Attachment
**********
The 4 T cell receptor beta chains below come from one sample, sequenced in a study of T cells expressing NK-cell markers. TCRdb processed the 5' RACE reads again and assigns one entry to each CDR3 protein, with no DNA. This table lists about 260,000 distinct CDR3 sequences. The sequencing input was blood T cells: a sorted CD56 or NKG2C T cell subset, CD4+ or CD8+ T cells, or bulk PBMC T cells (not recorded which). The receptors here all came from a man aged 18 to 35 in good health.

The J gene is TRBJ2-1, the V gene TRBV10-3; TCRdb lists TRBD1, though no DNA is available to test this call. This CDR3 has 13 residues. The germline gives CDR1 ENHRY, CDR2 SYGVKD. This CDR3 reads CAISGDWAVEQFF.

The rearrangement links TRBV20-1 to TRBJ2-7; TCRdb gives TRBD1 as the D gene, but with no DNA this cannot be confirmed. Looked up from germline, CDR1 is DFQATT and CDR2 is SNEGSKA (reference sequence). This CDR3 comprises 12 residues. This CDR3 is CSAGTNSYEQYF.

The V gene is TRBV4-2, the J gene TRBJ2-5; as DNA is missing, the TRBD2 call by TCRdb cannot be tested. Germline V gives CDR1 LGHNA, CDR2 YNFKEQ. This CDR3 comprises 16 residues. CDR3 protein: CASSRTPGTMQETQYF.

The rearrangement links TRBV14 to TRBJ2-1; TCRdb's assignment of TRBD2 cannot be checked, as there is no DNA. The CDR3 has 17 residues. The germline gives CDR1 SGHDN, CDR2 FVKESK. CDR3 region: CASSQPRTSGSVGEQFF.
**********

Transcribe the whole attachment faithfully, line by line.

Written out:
The 4 T cell receptor beta chains below come from one sample, sequenced in a study of T cells expressing NK-cell markers. TCRdb processed the 5' RACE reads again and assigns one entry to each CDR3 protein, with no DNA. This table lists about 260,000 distinct CDR3 sequences. The sequencing input was blood T cells: a sorted CD56 or NKG2C T cell subset, CD4+ or CD8+ T cells, or bulk PBMC T cells (not recorded which). The receptors here all came from a man aged 18 to 35 in good health.

The J gene is TRBJ2-1, the V gene TRBV10-3; TCRdb lists TRBD1, though no DNA is available to test this call. This CDR3 has 13 residues. The germline gives CDR1 ENHRY, CDR2 SYGVKD. This CDR3 reads CAISGDWAVEQFF.

The rearrangement links TRBV20-1 to TRBJ2-7; TCRdb gives TRBD1 as the D gene, but with no DNA this cannot be confirmed. Looked up from germline, CDR1 is DFQATT and CDR2 is SNEGSKA (reference sequence). This CDR3 comprises 12 residues. This CDR3 is CSAGTNSYEQYF.

The V gene is TRBV4-2, the J gene TRBJ2-5; as DNA is missing, the TRBD2 call by TCRdb cannot be tested. Germline V gives CDR1 LGHNA, CDR2 YNFKEQ. This CDR3 comprises 16 residues. CDR3 protein: CASSRTPGTMQETQYF.

The rearrangement links TRBV14 to TRBJ2-1; TCRdb's assignment of TRBD2 cannot be checked, as there is no DNA. The CDR3 has 17 residues. The germline gives CDR1 SGHDN, CDR2 FVKESK. CDR3 region: CASSQPRTSGSVGEQFF.